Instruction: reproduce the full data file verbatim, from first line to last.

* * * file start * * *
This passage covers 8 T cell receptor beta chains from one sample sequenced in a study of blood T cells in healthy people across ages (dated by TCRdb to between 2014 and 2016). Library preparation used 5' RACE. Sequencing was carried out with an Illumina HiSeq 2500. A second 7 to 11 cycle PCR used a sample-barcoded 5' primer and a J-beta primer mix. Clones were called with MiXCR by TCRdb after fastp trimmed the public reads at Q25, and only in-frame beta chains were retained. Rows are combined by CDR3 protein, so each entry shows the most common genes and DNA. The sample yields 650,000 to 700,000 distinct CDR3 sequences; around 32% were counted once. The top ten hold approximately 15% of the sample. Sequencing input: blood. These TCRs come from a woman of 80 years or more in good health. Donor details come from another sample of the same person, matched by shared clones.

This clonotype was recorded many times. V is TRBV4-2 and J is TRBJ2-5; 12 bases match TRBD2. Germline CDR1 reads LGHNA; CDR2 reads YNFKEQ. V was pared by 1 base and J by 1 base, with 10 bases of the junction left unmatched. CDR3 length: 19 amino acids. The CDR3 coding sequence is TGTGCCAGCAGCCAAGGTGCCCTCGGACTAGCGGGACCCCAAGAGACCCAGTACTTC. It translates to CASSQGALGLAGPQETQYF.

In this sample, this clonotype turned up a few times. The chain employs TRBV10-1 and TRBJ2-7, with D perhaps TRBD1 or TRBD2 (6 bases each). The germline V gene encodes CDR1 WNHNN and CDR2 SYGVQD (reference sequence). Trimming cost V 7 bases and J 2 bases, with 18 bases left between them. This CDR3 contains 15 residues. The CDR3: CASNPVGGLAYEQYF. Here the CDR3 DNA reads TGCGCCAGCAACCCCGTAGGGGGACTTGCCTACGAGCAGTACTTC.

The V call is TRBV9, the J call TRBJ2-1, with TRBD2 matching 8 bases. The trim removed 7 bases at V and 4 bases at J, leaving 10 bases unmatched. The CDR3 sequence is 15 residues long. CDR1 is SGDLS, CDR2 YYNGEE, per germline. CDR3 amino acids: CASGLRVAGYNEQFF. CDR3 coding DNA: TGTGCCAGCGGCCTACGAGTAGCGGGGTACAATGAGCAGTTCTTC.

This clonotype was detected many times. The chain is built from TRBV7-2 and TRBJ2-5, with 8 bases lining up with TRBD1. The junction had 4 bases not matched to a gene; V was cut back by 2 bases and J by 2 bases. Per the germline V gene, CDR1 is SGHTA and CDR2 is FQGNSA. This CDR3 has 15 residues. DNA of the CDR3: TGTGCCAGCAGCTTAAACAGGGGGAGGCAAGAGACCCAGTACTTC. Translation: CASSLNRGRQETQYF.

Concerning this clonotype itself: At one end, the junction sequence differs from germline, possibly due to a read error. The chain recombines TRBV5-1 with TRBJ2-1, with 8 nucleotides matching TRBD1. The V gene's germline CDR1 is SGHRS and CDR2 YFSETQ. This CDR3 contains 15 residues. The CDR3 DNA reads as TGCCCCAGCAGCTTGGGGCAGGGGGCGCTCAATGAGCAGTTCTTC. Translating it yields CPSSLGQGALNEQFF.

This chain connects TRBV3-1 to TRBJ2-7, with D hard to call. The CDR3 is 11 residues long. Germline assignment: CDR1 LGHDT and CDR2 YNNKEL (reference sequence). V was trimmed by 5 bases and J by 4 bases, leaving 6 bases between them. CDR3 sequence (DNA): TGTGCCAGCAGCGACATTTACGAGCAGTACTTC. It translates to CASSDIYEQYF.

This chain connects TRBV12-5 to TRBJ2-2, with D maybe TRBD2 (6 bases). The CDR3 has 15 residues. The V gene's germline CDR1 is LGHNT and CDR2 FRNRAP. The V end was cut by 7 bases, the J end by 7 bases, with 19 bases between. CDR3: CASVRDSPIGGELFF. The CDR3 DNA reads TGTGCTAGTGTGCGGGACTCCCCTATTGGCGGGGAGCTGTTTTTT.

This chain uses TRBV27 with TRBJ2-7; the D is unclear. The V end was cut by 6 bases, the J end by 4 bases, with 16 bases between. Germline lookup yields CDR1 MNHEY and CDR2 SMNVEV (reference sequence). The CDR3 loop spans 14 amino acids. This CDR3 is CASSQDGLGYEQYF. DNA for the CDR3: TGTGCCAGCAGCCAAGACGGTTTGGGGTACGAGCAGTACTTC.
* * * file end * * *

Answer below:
This passage covers 8 T cell receptor beta chains from one sample sequenced in a study of blood T cells in healthy people across ages (dated by TCRdb to between 2014 and 2016). Library preparation used 5' RACE. Sequencing was carried out with an Illumina HiSeq 2500. A second 7 to 11 cycle PCR used a sample-barcoded 5' primer and a J-beta primer mix. Clones were called with MiXCR by TCRdb after fastp trimmed the public reads at Q25, and only in-frame beta chains were retained. Rows are combined by CDR3 protein, so each entry shows the most common genes and DNA. The sample yields 650,000 to 700,000 distinct CDR3 sequences; around 32% were counted once. The top ten hold approximately 15% of the sample. Sequencing input: blood. These TCRs come from a woman of 80 years or more in good health. Donor details come from another sample of the same person, matched by shared clones.

This clonotype was recorded many times. V is TRBV4-2 and J is TRBJ2-5; 12 bases match TRBD2. Germline CDR1 reads LGHNA; CDR2 reads YNFKEQ. V was pared by 1 base and J by 1 base, with 10 bases of the junction left unmatched. CDR3 length: 19 amino acids. The CDR3 coding sequence is TGTGCCAGCAGCCAAGGTGCCCTCGGACTAGCGGGACCCCAAGAGACCCAGTACTTC. It translates to CASSQGALGLAGPQETQYF.

In this sample, this clonotype turned up a few times. The chain employs TRBV10-1 and TRBJ2-7, with D perhaps TRBD1 or TRBD2 (6 bases each). The germline V gene encodes CDR1 WNHNN and CDR2 SYGVQD (reference sequence). Trimming cost V 7 bases and J 2 bases, with 18 bases left between them. This CDR3 contains 15 residues. The CDR3: CASNPVGGLAYEQYF. Here the CDR3 DNA reads TGCGCCAGCAACCCCGTAGGGGGACTTGCCTACGAGCAGTACTTC.

The V call is TRBV9, the J call TRBJ2-1, with TRBD2 matching 8 bases. The trim removed 7 bases at V and 4 bases at J, leaving 10 bases unmatched. The CDR3 sequence is 15 residues long. CDR1 is SGDLS, CDR2 YYNGEE, per germline. CDR3 amino acids: CASGLRVAGYNEQFF. CDR3 coding DNA: TGTGCCAGCGGCCTACGAGTAGCGGGGTACAATGAGCAGTTCTTC.

This clonotype was detected many times. The chain is built from TRBV7-2 and TRBJ2-5, with 8 bases lining up with TRBD1. The junction had 4 bases not matched to a gene; V was cut back by 2 bases and J by 2 bases. Per the germline V gene, CDR1 is SGHTA and CDR2 is FQGNSA. This CDR3 has 15 residues. DNA of the CDR3: TGTGCCAGCAGCTTAAACAGGGGGAGGCAAGAGACCCAGTACTTC. Translation: CASSLNRGRQETQYF.

Concerning this clonotype itself: At one end, the junction sequence differs from germline, possibly due to a read error. The chain recombines TRBV5-1 with TRBJ2-1, with 8 nucleotides matching TRBD1. The V gene's germline CDR1 is SGHRS and CDR2 YFSETQ. This CDR3 contains 15 residues. The CDR3 DNA reads as TGCCCCAGCAGCTTGGGGCAGGGGGCGCTCAATGAGCAGTTCTTC. Translating it yields CPSSLGQGALNEQFF.

This chain connects TRBV3-1 to TRBJ2-7, with D hard to call. The CDR3 is 11 residues long. Germline assignment: CDR1 LGHDT and CDR2 YNNKEL (reference sequence). V was trimmed by 5 bases and J by 4 bases, leaving 6 bases between them. CDR3 sequence (DNA): TGTGCCAGCAGCGACATTTACGAGCAGTACTTC. It translates to CASSDIYEQYF.

This chain connects TRBV12-5 to TRBJ2-2, with D maybe TRBD2 (6 bases). The CDR3 has 15 residues. The V gene's germline CDR1 is LGHNT and CDR2 FRNRAP. The V end was cut by 7 bases, the J end by 7 bases, with 19 bases between. CDR3: CASVRDSPIGGELFF. The CDR3 DNA reads TGTGCTAGTGTGCGGGACTCCCCTATTGGCGGGGAGCTGTTTTTT.

This chain uses TRBV27 with TRBJ2-7; the D is unclear. The V end was cut by 6 bases, the J end by 4 bases, with 16 bases between. Germline lookup yields CDR1 MNHEY and CDR2 SMNVEV (reference sequence). The CDR3 loop spans 14 amino acids. This CDR3 is CASSQDGLGYEQYF. DNA for the CDR3: TGTGCCAGCAGCCAAGACGGTTTGGGGTACGAGCAGTACTTC.